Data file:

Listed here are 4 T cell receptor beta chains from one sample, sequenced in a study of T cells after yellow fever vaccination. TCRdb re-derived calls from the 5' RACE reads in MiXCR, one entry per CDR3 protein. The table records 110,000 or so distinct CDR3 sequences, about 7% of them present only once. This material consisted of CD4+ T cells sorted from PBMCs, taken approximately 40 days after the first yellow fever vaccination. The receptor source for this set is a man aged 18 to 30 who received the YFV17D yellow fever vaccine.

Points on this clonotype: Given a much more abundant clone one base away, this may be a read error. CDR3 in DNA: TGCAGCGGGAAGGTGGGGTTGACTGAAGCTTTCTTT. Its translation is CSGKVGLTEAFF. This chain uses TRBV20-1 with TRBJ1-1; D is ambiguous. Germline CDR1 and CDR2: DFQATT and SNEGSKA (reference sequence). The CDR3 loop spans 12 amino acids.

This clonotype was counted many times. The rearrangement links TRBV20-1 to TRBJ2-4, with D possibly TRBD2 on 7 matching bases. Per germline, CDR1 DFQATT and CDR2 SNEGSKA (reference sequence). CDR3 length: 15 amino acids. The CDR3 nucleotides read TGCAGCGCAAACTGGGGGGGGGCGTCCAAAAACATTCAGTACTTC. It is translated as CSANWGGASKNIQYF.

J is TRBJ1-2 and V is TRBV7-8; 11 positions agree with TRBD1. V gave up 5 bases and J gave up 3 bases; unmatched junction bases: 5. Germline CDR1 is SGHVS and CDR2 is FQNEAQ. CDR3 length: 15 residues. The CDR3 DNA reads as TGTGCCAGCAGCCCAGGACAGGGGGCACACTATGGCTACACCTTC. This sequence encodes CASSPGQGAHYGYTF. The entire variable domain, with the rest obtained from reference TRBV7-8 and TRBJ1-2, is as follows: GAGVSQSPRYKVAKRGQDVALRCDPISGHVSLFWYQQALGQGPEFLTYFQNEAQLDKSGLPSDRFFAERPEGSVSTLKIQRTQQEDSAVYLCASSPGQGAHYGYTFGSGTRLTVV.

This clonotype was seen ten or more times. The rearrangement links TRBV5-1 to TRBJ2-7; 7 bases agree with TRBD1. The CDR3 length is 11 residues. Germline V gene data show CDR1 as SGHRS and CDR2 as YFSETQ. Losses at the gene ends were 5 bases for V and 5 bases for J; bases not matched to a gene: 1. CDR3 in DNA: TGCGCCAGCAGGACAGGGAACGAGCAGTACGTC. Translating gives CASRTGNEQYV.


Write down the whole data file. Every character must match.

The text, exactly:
Listed here are 4 T cell receptor beta chains from one sample, sequenced in a study of T cells after yellow fever vaccination. TCRdb re-derived calls from the 5' RACE reads in MiXCR, one entry per CDR3 protein. The table records 110,000 or so distinct CDR3 sequences, about 7% of them present only once. This material consisted of CD4+ T cells sorted from PBMCs, taken approximately 40 days after the first yellow fever vaccination. The receptor source for this set is a man aged 18 to 30 who received the YFV17D yellow fever vaccine.

Points on this clonotype: Given a much more abundant clone one base away, this may be a read error. CDR3 in DNA: TGCAGCGGGAAGGTGGGGTTGACTGAAGCTTTCTTT. Its translation is CSGKVGLTEAFF. This chain uses TRBV20-1 with TRBJ1-1; D is ambiguous. Germline CDR1 and CDR2: DFQATT and SNEGSKA (reference sequence). The CDR3 loop spans 12 amino acids.

This clonotype was counted many times. The rearrangement links TRBV20-1 to TRBJ2-4, with D possibly TRBD2 on 7 matching bases. Per germline, CDR1 DFQATT and CDR2 SNEGSKA (reference sequence). CDR3 length: 15 amino acids. The CDR3 nucleotides read TGCAGCGCAAACTGGGGGGGGGCGTCCAAAAACATTCAGTACTTC. It is translated as CSANWGGASKNIQYF.

J is TRBJ1-2 and V is TRBV7-8; 11 positions agree with TRBD1. V gave up 5 bases and J gave up 3 bases; unmatched junction bases: 5. Germline CDR1 is SGHVS and CDR2 is FQNEAQ. CDR3 length: 15 residues. The CDR3 DNA reads as TGTGCCAGCAGCCCAGGACAGGGGGCACACTATGGCTACACCTTC. This sequence encodes CASSPGQGAHYGYTF. The entire variable domain, with the rest obtained from reference TRBV7-8 and TRBJ1-2, is as follows: GAGVSQSPRYKVAKRGQDVALRCDPISGHVSLFWYQQALGQGPEFLTYFQNEAQLDKSGLPSDRFFAERPEGSVSTLKIQRTQQEDSAVYLCASSPGQGAHYGYTFGSGTRLTVV.

This clonotype was seen ten or more times. The rearrangement links TRBV5-1 to TRBJ2-7; 7 bases agree with TRBD1. The CDR3 length is 11 residues. Germline V gene data show CDR1 as SGHRS and CDR2 as YFSETQ. Losses at the gene ends were 5 bases for V and 5 bases for J; bases not matched to a gene: 1. CDR3 in DNA: TGCGCCAGCAGGACAGGGAACGAGCAGTACGTC. Translating gives CASRTGNEQYV.